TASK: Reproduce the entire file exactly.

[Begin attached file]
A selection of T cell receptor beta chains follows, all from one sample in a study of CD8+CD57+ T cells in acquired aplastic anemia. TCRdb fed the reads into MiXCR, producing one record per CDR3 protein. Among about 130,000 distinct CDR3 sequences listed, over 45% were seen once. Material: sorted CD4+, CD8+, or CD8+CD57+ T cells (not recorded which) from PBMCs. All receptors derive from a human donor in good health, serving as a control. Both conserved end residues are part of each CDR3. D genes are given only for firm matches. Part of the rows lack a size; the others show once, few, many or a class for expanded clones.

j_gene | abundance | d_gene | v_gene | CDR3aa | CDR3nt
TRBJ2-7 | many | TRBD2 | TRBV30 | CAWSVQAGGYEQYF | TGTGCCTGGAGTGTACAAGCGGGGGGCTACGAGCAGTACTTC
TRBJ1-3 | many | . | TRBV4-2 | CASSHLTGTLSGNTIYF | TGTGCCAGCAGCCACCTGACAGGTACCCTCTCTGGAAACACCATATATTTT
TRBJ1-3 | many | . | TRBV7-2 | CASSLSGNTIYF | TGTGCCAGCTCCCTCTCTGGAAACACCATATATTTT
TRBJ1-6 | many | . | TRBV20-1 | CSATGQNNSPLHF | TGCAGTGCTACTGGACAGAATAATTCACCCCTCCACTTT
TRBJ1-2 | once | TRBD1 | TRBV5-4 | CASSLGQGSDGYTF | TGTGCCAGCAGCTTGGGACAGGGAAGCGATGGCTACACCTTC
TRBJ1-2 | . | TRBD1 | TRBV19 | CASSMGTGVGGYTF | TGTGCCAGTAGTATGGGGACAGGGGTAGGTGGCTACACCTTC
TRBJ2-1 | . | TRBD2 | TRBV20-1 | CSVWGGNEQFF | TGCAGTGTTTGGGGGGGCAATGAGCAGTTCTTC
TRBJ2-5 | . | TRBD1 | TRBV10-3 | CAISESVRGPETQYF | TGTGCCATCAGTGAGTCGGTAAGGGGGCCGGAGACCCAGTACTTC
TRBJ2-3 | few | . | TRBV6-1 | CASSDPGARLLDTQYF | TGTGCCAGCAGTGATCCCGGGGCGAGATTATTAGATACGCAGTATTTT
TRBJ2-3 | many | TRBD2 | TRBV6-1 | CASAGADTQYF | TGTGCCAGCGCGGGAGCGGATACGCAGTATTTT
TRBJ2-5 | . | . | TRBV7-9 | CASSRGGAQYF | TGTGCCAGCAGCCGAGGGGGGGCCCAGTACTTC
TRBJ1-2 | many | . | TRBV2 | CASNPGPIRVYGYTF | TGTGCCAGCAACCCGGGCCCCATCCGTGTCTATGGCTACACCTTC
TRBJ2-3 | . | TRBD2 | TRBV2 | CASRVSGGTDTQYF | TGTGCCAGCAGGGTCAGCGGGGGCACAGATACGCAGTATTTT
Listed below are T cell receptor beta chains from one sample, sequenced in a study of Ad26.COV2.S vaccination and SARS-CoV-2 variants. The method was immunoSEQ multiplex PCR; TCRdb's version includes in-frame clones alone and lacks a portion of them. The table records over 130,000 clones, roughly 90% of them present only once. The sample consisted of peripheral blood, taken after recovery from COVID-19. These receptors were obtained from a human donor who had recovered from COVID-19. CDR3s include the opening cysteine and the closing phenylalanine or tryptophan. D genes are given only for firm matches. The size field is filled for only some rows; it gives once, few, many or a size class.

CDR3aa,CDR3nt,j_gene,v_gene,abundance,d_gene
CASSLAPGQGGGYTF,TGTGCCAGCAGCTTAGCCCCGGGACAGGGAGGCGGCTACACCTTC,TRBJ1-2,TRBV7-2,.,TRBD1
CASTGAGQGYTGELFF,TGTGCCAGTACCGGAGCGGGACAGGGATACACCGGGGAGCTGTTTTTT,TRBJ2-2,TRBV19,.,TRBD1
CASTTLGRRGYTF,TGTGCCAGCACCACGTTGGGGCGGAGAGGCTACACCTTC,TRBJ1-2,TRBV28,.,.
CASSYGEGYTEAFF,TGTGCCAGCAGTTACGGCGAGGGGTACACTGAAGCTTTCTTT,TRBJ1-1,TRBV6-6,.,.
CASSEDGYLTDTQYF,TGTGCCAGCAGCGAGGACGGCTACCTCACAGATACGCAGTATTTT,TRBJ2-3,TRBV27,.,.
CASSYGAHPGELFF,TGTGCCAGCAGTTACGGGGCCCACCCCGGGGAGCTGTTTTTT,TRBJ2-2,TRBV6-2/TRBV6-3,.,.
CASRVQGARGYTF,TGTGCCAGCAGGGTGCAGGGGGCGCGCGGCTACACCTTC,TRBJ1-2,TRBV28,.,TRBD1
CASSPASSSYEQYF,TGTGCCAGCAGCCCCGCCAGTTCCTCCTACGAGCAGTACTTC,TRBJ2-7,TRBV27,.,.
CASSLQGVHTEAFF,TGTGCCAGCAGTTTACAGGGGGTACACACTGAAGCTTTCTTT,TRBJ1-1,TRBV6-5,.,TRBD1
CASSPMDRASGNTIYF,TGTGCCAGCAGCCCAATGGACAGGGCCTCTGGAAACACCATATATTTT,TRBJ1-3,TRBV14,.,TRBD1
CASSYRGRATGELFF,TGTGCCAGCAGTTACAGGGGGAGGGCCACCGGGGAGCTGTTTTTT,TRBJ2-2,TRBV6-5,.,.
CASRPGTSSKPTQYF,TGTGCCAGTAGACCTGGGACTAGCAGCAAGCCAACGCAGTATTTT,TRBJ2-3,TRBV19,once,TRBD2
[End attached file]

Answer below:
A selection of T cell receptor beta chains follows, all from one sample in a study of CD8+CD57+ T cells in acquired aplastic anemia. TCRdb fed the reads into MiXCR, producing one record per CDR3 protein. Among about 130,000 distinct CDR3 sequences listed, over 45% were seen once. Material: sorted CD4+, CD8+, or CD8+CD57+ T cells (not recorded which) from PBMCs. All receptors derive from a human donor in good health, serving as a control. Both conserved end residues are part of each CDR3. D genes are given only for firm matches. Part of the rows lack a size; the others show once, few, many or a class for expanded clones.

j_gene | abundance | d_gene | v_gene | CDR3aa | CDR3nt
TRBJ2-7 | many | TRBD2 | TRBV30 | CAWSVQAGGYEQYF | TGTGCCTGGAGTGTACAAGCGGGGGGCTACGAGCAGTACTTC
TRBJ1-3 | many | . | TRBV4-2 | CASSHLTGTLSGNTIYF | TGTGCCAGCAGCCACCTGACAGGTACCCTCTCTGGAAACACCATATATTTT
TRBJ1-3 | many | . | TRBV7-2 | CASSLSGNTIYF | TGTGCCAGCTCCCTCTCTGGAAACACCATATATTTT
TRBJ1-6 | many | . | TRBV20-1 | CSATGQNNSPLHF | TGCAGTGCTACTGGACAGAATAATTCACCCCTCCACTTT
TRBJ1-2 | once | TRBD1 | TRBV5-4 | CASSLGQGSDGYTF | TGTGCCAGCAGCTTGGGACAGGGAAGCGATGGCTACACCTTC
TRBJ1-2 | . | TRBD1 | TRBV19 | CASSMGTGVGGYTF | TGTGCCAGTAGTATGGGGACAGGGGTAGGTGGCTACACCTTC
TRBJ2-1 | . | TRBD2 | TRBV20-1 | CSVWGGNEQFF | TGCAGTGTTTGGGGGGGCAATGAGCAGTTCTTC
TRBJ2-5 | . | TRBD1 | TRBV10-3 | CAISESVRGPETQYF | TGTGCCATCAGTGAGTCGGTAAGGGGGCCGGAGACCCAGTACTTC
TRBJ2-3 | few | . | TRBV6-1 | CASSDPGARLLDTQYF | TGTGCCAGCAGTGATCCCGGGGCGAGATTATTAGATACGCAGTATTTT
TRBJ2-3 | many | TRBD2 | TRBV6-1 | CASAGADTQYF | TGTGCCAGCGCGGGAGCGGATACGCAGTATTTT
TRBJ2-5 | . | . | TRBV7-9 | CASSRGGAQYF | TGTGCCAGCAGCCGAGGGGGGGCCCAGTACTTC
TRBJ1-2 | many | . | TRBV2 | CASNPGPIRVYGYTF | TGTGCCAGCAACCCGGGCCCCATCCGTGTCTATGGCTACACCTTC
TRBJ2-3 | . | TRBD2 | TRBV2 | CASRVSGGTDTQYF | TGTGCCAGCAGGGTCAGCGGGGGCACAGATACGCAGTATTTT
Listed below are T cell receptor beta chains from one sample, sequenced in a study of Ad26.COV2.S vaccination and SARS-CoV-2 variants. The method was immunoSEQ multiplex PCR; TCRdb's version includes in-frame clones alone and lacks a portion of them. The table records over 130,000 clones, roughly 90% of them present only once. The sample consisted of peripheral blood, taken after recovery from COVID-19. These receptors were obtained from a human donor who had recovered from COVID-19. CDR3s include the opening cysteine and the closing phenylalanine or tryptophan. D genes are given only for firm matches. The size field is filled for only some rows; it gives once, few, many or a size class.

CDR3aa,CDR3nt,j_gene,v_gene,abundance,d_gene
CASSLAPGQGGGYTF,TGTGCCAGCAGCTTAGCCCCGGGACAGGGAGGCGGCTACACCTTC,TRBJ1-2,TRBV7-2,.,TRBD1
CASTGAGQGYTGELFF,TGTGCCAGTACCGGAGCGGGACAGGGATACACCGGGGAGCTGTTTTTT,TRBJ2-2,TRBV19,.,TRBD1
CASTTLGRRGYTF,TGTGCCAGCACCACGTTGGGGCGGAGAGGCTACACCTTC,TRBJ1-2,TRBV28,.,.
CASSYGEGYTEAFF,TGTGCCAGCAGTTACGGCGAGGGGTACACTGAAGCTTTCTTT,TRBJ1-1,TRBV6-6,.,.
CASSEDGYLTDTQYF,TGTGCCAGCAGCGAGGACGGCTACCTCACAGATACGCAGTATTTT,TRBJ2-3,TRBV27,.,.
CASSYGAHPGELFF,TGTGCCAGCAGTTACGGGGCCCACCCCGGGGAGCTGTTTTTT,TRBJ2-2,TRBV6-2/TRBV6-3,.,.
CASRVQGARGYTF,TGTGCCAGCAGGGTGCAGGGGGCGCGCGGCTACACCTTC,TRBJ1-2,TRBV28,.,TRBD1
CASSPASSSYEQYF,TGTGCCAGCAGCCCCGCCAGTTCCTCCTACGAGCAGTACTTC,TRBJ2-7,TRBV27,.,.
CASSLQGVHTEAFF,TGTGCCAGCAGTTTACAGGGGGTACACACTGAAGCTTTCTTT,TRBJ1-1,TRBV6-5,.,TRBD1
CASSPMDRASGNTIYF,TGTGCCAGCAGCCCAATGGACAGGGCCTCTGGAAACACCATATATTTT,TRBJ1-3,TRBV14,.,TRBD1
CASSYRGRATGELFF,TGTGCCAGCAGTTACAGGGGGAGGGCCACCGGGGAGCTGTTTTTT,TRBJ2-2,TRBV6-5,.,.
CASRPGTSSKPTQYF,TGTGCCAGTAGACCTGGGACTAGCAGCAAGCCAACGCAGTATTTT,TRBJ2-3,TRBV19,once,TRBD2